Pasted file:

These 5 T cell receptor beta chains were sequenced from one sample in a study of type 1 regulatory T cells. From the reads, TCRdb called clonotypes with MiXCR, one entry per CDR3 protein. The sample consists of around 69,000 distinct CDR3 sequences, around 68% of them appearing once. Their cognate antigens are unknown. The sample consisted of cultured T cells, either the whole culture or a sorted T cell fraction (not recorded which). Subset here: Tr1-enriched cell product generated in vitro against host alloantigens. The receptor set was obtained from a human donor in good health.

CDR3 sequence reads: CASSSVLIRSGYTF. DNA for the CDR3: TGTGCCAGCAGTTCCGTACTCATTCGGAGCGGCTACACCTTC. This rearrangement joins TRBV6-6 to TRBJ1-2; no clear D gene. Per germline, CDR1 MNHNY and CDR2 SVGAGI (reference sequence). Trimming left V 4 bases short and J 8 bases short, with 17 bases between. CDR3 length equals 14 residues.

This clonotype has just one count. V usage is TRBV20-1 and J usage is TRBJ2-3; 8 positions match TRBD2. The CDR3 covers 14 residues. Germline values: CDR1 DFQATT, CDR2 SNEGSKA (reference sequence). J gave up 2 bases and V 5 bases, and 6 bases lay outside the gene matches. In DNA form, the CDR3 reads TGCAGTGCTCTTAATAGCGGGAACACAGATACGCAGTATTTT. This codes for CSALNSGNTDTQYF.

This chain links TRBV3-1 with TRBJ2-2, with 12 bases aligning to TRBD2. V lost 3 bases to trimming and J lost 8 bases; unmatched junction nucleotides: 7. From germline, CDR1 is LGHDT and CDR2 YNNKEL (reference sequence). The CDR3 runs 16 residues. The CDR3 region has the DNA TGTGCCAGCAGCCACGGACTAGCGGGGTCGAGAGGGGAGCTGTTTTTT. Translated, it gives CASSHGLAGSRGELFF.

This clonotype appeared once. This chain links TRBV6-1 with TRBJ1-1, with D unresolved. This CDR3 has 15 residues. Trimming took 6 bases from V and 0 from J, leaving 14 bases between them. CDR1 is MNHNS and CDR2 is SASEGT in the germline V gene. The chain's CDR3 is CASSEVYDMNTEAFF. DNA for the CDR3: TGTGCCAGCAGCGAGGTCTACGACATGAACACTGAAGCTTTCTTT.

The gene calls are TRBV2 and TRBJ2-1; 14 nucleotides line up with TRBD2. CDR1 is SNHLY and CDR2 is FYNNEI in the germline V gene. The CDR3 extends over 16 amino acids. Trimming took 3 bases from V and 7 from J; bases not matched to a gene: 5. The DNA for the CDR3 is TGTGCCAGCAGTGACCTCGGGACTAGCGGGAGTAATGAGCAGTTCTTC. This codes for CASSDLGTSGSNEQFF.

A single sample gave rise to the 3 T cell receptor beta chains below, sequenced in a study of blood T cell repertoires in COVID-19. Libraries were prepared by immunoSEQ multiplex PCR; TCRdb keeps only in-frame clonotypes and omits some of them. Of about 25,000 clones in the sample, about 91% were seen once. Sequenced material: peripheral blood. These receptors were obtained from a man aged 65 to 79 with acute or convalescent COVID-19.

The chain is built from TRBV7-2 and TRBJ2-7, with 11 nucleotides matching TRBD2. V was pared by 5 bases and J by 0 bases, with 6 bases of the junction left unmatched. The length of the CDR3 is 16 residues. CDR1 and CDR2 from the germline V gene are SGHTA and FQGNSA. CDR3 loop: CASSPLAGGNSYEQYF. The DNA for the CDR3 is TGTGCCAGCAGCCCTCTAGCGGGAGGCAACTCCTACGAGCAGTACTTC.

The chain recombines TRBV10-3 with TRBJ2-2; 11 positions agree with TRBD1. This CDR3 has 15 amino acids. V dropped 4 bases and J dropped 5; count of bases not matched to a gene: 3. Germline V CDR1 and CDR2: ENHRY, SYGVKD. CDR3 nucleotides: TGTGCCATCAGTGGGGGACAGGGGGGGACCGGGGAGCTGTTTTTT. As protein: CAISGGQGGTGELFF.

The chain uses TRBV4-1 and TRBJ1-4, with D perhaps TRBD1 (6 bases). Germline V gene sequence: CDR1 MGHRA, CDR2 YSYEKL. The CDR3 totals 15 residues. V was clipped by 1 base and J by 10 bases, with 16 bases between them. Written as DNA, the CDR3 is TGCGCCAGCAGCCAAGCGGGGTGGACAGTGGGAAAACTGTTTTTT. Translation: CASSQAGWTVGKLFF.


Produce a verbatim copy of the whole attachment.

These 5 T cell receptor beta chains were sequenced from one sample in a study of type 1 regulatory T cells. From the reads, TCRdb called clonotypes with MiXCR, one entry per CDR3 protein. The sample consists of around 69,000 distinct CDR3 sequences, around 68% of them appearing once. Their cognate antigens are unknown. The sample consisted of cultured T cells, either the whole culture or a sorted T cell fraction (not recorded which). Subset here: Tr1-enriched cell product generated in vitro against host alloantigens. The receptor set was obtained from a human donor in good health.

CDR3 sequence reads: CASSSVLIRSGYTF. DNA for the CDR3: TGTGCCAGCAGTTCCGTACTCATTCGGAGCGGCTACACCTTC. This rearrangement joins TRBV6-6 to TRBJ1-2; no clear D gene. Per germline, CDR1 MNHNY and CDR2 SVGAGI (reference sequence). Trimming left V 4 bases short and J 8 bases short, with 17 bases between. CDR3 length equals 14 residues.

This clonotype has just one count. V usage is TRBV20-1 and J usage is TRBJ2-3; 8 positions match TRBD2. The CDR3 covers 14 residues. Germline values: CDR1 DFQATT, CDR2 SNEGSKA (reference sequence). J gave up 2 bases and V 5 bases, and 6 bases lay outside the gene matches. In DNA form, the CDR3 reads TGCAGTGCTCTTAATAGCGGGAACACAGATACGCAGTATTTT. This codes for CSALNSGNTDTQYF.

This chain links TRBV3-1 with TRBJ2-2, with 12 bases aligning to TRBD2. V lost 3 bases to trimming and J lost 8 bases; unmatched junction nucleotides: 7. From germline, CDR1 is LGHDT and CDR2 YNNKEL (reference sequence). The CDR3 runs 16 residues. The CDR3 region has the DNA TGTGCCAGCAGCCACGGACTAGCGGGGTCGAGAGGGGAGCTGTTTTTT. Translated, it gives CASSHGLAGSRGELFF.

This clonotype appeared once. This chain links TRBV6-1 with TRBJ1-1, with D unresolved. This CDR3 has 15 residues. Trimming took 6 bases from V and 0 from J, leaving 14 bases between them. CDR1 is MNHNS and CDR2 is SASEGT in the germline V gene. The chain's CDR3 is CASSEVYDMNTEAFF. DNA for the CDR3: TGTGCCAGCAGCGAGGTCTACGACATGAACACTGAAGCTTTCTTT.

The gene calls are TRBV2 and TRBJ2-1; 14 nucleotides line up with TRBD2. CDR1 is SNHLY and CDR2 is FYNNEI in the germline V gene. The CDR3 extends over 16 amino acids. Trimming took 3 bases from V and 7 from J; bases not matched to a gene: 5. The DNA for the CDR3 is TGTGCCAGCAGTGACCTCGGGACTAGCGGGAGTAATGAGCAGTTCTTC. This codes for CASSDLGTSGSNEQFF.

A single sample gave rise to the 3 T cell receptor beta chains below, sequenced in a study of blood T cell repertoires in COVID-19. Libraries were prepared by immunoSEQ multiplex PCR; TCRdb keeps only in-frame clonotypes and omits some of them. Of about 25,000 clones in the sample, about 91% were seen once. Sequenced material: peripheral blood. These receptors were obtained from a man aged 65 to 79 with acute or convalescent COVID-19.

The chain is built from TRBV7-2 and TRBJ2-7, with 11 nucleotides matching TRBD2. V was pared by 5 bases and J by 0 bases, with 6 bases of the junction left unmatched. The length of the CDR3 is 16 residues. CDR1 and CDR2 from the germline V gene are SGHTA and FQGNSA. CDR3 loop: CASSPLAGGNSYEQYF. The DNA for the CDR3 is TGTGCCAGCAGCCCTCTAGCGGGAGGCAACTCCTACGAGCAGTACTTC.

The chain recombines TRBV10-3 with TRBJ2-2; 11 positions agree with TRBD1. This CDR3 has 15 amino acids. V dropped 4 bases and J dropped 5; count of bases not matched to a gene: 3. Germline V CDR1 and CDR2: ENHRY, SYGVKD. CDR3 nucleotides: TGTGCCATCAGTGGGGGACAGGGGGGGACCGGGGAGCTGTTTTTT. As protein: CAISGGQGGTGELFF.

The chain uses TRBV4-1 and TRBJ1-4, with D perhaps TRBD1 (6 bases). Germline V gene sequence: CDR1 MGHRA, CDR2 YSYEKL. The CDR3 totals 15 residues. V was clipped by 1 base and J by 10 bases, with 16 bases between them. Written as DNA, the CDR3 is TGCGCCAGCAGCCAAGCGGGGTGGACAGTGGGAAAACTGTTTTTT. Translation: CASSQAGWTVGKLFF.